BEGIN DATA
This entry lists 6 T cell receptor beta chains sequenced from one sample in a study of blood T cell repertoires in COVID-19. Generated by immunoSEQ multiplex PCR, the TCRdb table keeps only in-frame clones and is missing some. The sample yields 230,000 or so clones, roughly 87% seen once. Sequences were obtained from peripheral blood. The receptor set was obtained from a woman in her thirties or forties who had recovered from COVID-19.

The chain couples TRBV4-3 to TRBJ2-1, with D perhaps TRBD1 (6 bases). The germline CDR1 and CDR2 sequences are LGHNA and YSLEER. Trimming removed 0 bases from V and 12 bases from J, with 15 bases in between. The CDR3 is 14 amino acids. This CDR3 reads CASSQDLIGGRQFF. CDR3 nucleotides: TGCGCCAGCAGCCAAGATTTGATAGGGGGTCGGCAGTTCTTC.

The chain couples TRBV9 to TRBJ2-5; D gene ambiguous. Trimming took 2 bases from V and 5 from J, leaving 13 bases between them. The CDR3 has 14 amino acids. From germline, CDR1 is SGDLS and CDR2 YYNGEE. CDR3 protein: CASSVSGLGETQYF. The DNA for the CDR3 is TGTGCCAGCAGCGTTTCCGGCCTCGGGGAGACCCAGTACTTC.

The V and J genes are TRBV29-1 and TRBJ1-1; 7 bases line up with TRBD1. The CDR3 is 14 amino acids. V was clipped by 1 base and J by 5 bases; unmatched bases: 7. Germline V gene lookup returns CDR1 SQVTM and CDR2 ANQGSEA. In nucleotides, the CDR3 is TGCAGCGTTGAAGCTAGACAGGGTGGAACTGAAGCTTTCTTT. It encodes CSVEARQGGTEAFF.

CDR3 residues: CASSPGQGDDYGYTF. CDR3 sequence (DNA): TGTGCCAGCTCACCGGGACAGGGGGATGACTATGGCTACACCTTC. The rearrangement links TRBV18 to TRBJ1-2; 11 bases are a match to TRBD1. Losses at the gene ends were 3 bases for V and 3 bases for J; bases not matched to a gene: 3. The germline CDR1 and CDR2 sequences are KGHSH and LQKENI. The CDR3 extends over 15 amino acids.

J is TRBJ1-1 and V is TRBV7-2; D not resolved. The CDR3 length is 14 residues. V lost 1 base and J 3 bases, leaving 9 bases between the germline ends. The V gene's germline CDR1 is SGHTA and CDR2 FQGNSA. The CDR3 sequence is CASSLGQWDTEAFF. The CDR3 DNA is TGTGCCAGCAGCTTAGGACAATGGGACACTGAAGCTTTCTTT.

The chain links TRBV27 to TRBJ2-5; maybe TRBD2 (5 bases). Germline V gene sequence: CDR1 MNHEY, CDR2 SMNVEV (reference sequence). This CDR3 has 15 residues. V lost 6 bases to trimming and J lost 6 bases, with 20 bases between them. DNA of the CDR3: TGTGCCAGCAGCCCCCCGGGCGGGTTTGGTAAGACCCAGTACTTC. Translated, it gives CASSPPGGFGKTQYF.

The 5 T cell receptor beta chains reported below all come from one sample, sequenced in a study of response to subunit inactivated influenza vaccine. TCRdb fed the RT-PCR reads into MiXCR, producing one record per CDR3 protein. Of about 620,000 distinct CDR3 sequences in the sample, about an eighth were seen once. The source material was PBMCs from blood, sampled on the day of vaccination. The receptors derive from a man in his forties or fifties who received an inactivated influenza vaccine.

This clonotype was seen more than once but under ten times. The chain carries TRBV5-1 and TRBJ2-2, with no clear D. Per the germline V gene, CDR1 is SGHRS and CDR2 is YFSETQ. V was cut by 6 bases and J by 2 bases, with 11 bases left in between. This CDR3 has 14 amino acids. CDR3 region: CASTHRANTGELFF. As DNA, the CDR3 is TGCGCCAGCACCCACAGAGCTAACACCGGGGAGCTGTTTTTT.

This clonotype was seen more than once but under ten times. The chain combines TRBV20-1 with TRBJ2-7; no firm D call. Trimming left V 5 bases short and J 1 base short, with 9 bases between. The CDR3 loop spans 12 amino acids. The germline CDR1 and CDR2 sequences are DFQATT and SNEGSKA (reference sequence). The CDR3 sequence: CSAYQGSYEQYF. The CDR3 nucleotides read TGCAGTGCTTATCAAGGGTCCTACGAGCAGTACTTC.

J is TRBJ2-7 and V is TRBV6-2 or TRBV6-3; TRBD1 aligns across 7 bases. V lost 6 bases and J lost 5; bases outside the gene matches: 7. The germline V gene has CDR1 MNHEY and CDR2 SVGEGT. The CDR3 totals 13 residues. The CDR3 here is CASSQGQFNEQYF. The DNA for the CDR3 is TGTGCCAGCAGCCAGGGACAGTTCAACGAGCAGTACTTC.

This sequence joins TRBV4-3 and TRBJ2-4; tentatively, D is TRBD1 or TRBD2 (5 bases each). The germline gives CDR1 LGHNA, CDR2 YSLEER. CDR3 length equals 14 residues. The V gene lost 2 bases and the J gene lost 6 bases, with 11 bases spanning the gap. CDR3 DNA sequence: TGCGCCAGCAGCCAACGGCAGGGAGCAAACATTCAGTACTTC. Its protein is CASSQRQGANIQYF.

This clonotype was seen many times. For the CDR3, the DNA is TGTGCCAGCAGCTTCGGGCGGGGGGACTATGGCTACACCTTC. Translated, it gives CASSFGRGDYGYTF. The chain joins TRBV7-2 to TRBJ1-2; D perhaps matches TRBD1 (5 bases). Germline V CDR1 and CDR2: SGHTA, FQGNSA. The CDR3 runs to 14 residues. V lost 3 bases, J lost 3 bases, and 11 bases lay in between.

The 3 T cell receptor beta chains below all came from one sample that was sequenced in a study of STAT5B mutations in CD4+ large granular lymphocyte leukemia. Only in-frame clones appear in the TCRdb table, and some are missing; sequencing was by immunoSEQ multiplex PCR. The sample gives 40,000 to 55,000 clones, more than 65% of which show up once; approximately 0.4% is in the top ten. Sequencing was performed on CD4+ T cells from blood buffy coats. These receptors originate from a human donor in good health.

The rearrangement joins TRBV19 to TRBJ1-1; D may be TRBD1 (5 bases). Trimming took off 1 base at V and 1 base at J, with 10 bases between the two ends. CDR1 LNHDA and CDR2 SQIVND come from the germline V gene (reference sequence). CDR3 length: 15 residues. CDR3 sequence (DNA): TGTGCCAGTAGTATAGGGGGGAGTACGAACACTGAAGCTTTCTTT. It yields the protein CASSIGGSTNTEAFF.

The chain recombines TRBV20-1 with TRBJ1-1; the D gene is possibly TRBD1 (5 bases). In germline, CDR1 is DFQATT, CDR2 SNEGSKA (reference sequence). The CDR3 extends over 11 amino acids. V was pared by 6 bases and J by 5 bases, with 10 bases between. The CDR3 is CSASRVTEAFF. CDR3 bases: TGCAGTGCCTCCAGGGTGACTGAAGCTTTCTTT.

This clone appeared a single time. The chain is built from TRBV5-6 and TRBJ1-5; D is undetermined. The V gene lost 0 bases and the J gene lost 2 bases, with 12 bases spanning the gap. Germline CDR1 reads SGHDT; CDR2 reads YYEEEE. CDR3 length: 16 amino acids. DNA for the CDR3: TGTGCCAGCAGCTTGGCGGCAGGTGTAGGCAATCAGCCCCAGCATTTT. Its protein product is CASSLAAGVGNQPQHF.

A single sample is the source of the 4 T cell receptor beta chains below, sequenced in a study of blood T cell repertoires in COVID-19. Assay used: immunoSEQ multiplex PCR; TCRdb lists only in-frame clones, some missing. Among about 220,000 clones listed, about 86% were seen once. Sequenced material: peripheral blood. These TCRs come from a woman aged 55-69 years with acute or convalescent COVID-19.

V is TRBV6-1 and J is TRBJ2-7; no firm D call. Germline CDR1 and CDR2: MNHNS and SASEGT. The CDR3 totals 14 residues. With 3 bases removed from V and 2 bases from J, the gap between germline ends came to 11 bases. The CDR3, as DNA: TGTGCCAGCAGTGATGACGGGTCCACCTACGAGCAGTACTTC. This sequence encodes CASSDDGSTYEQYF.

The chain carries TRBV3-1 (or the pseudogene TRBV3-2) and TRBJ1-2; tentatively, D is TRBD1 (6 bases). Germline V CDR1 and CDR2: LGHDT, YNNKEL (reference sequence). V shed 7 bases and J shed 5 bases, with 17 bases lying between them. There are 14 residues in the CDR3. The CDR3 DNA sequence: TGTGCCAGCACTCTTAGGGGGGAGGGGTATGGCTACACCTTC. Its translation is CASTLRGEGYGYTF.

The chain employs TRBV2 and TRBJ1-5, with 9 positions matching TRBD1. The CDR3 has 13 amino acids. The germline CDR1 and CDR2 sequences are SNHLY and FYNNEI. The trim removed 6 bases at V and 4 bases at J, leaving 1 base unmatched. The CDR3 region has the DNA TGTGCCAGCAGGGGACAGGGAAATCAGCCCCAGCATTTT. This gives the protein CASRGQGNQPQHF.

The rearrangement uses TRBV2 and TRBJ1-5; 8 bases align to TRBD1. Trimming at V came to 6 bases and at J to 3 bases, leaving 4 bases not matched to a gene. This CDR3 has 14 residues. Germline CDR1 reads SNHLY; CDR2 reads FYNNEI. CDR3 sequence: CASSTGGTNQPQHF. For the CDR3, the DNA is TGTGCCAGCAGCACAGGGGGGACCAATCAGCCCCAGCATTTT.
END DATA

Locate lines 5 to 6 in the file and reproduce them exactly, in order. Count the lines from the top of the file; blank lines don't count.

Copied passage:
CDR3 residues: CASSPGQGDDYGYTF. CDR3 sequence (DNA): TGTGCCAGCTCACCGGGACAGGGGGATGACTATGGCTACACCTTC. The rearrangement links TRBV18 to TRBJ1-2; 11 bases are a match to TRBD1. Losses at the gene ends were 3 bases for V and 3 bases for J; bases not matched to a gene: 3. The germline CDR1 and CDR2 sequences are KGHSH and LQKENI. The CDR3 extends over 15 amino acids.

J is TRBJ1-1 and V is TRBV7-2; D not resolved. The CDR3 length is 14 residues. V lost 1 base and J 3 bases, leaving 9 bases between the germline ends. The V gene's germline CDR1 is SGHTA and CDR2 FQGNSA. The CDR3 sequence is CASSLGQWDTEAFF. The CDR3 DNA is TGTGCCAGCAGCTTAGGACAATGGGACACTGAAGCTTTCTTT.